Asthma In Arizona

Breathing Easier in Arizona

  In 2005, the Arizona Asthma Coalition published a position paper titled, "Breathing Easier in Arizona," The purpose of this paper is to raise awareness about the seriousness of asthma in Ariziona. The Coalition believes that Asthma is preventable and treatable, but we must be proactive in many arenas and make significant changes. Those changes must include improvement in patient care and clinical management, air quality, school and work environments. We hope that this paper will continue to serve as a catalyst to action, improving the lives of people living with asthma in Arizona.

Breathing Easier in AZ Cover

Breathing Easier in AZ Content


Why We Tackle Asthma

No one should die from asthma!  People living with this chronic disease can lead normal, active lives if their asthma is managed properly.

Asthma is a chronic, treatable disease that causes narrowing of the airways, making breathing difficult at times. More than 22 million people in the United States have asthma, including 6.5 million children under age 18, according to the Centers for Disease Control and Prevention (CDC).

Without appropriate treatment, asthma can significantly limit individuals’ activities and result in asthma exacerbation, which can lead to hospitalization and even death. The CDC estimates that 4,000 Americans die from asthma exacerbation's each year.

Asthma can be treated and managed.   People with asthma can live a symptom-free life without limiting activity.  Due to a lack of knowledge and a lack of compliance, people living with asthma still do not manage their disease well.  Rather, they treat the symptoms, which often lead to complications, greater use of the emergency department, increased hospitalizations and even death.

Asthma is still often misdiagnosed or under-diagnosed and under-treated. Treatment goes beyond medications to controlling factors that worsen asthma symptoms.  These risk factors include, but are not limited to, second-hand smoke, greater exposure to allergens and air pollution and poor housing conditions.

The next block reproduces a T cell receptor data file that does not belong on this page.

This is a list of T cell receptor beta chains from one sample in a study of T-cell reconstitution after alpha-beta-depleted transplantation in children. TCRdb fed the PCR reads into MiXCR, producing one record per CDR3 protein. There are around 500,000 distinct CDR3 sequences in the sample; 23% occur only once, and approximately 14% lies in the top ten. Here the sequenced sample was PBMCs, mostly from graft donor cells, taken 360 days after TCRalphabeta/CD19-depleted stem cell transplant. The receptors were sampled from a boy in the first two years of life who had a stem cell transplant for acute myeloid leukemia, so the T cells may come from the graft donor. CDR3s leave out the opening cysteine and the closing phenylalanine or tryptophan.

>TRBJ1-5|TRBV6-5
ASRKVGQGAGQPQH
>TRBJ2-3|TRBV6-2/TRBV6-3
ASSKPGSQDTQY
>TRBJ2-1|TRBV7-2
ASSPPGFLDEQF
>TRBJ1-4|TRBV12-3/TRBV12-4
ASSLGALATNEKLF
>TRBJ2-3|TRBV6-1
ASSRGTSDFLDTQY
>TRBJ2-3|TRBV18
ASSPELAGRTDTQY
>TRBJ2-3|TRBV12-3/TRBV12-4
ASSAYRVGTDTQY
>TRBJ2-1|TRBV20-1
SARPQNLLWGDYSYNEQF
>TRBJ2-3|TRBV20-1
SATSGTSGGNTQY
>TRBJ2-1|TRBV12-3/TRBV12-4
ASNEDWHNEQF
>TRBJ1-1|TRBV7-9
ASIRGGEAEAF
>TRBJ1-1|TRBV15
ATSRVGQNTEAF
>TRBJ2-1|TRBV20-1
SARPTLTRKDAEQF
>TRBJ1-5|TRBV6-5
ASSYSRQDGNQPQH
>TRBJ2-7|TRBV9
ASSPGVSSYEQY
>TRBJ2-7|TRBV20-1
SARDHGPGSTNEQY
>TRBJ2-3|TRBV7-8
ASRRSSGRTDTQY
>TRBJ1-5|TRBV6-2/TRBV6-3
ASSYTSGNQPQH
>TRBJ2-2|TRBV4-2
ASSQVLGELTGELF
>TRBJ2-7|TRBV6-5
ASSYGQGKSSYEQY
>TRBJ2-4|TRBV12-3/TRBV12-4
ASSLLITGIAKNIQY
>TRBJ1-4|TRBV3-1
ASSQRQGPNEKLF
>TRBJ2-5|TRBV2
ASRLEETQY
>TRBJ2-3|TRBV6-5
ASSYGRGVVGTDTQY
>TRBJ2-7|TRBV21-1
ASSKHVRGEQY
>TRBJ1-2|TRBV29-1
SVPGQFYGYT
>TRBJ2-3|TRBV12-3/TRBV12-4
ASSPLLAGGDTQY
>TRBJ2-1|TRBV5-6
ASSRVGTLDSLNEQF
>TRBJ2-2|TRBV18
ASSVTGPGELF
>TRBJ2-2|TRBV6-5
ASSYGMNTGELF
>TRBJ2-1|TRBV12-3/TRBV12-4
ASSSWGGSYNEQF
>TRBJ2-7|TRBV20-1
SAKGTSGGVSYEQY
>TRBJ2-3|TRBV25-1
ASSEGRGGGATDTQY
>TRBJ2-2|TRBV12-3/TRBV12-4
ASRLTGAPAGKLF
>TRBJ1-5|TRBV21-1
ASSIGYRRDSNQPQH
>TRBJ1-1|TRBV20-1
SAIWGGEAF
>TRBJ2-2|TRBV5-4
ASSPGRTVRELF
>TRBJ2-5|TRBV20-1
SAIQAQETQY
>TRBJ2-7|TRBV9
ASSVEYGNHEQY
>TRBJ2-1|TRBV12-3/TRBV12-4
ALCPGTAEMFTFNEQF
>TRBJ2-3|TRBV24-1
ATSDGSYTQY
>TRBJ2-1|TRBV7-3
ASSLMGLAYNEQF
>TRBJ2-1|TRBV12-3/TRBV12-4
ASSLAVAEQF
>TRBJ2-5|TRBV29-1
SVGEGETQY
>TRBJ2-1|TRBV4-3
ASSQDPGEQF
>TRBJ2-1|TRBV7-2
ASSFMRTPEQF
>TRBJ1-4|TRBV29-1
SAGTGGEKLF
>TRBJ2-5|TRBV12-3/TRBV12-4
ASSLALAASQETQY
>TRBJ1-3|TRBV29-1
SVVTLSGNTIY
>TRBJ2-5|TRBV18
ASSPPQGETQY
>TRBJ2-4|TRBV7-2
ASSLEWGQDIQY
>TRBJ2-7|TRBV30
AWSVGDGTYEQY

Opportunities for tackling asthma include:

  • Managed Care Quality Improvement:  promote improved asthma management in systems as part of HEDIS certification process.
  • Research: Disseminate new knowledge about the pathophysiology of the disease.
  • Prevention: Reduce asthma attacks and disability days by following guidelines: avoid triggers, maintain clean indoor environments, diagnosis and treat according to current protocols, develop partnership between caregivers and patients, provide education for patient self-care to reduce frequency and severity of asthma.

Asthma Data

  • Compared to all U.S. residents, Arizonans are disproportionately impacted by asthma. In 2014, 9/6% of adult Arizonans reported having asthma, compared to a national rate of 8.9%. This equates to more than 484,000 Arizona adults with asthma.
  • In addition, 10.9% of Arizona youth (17 years and younger) reported having asthma, compared to a national rate of 9.2%. This equates to more than 174,000 Arizona youth with asthma.
  • In total, more than 615,000 Arizonans reported having asthma, or 1 in every 11 residents.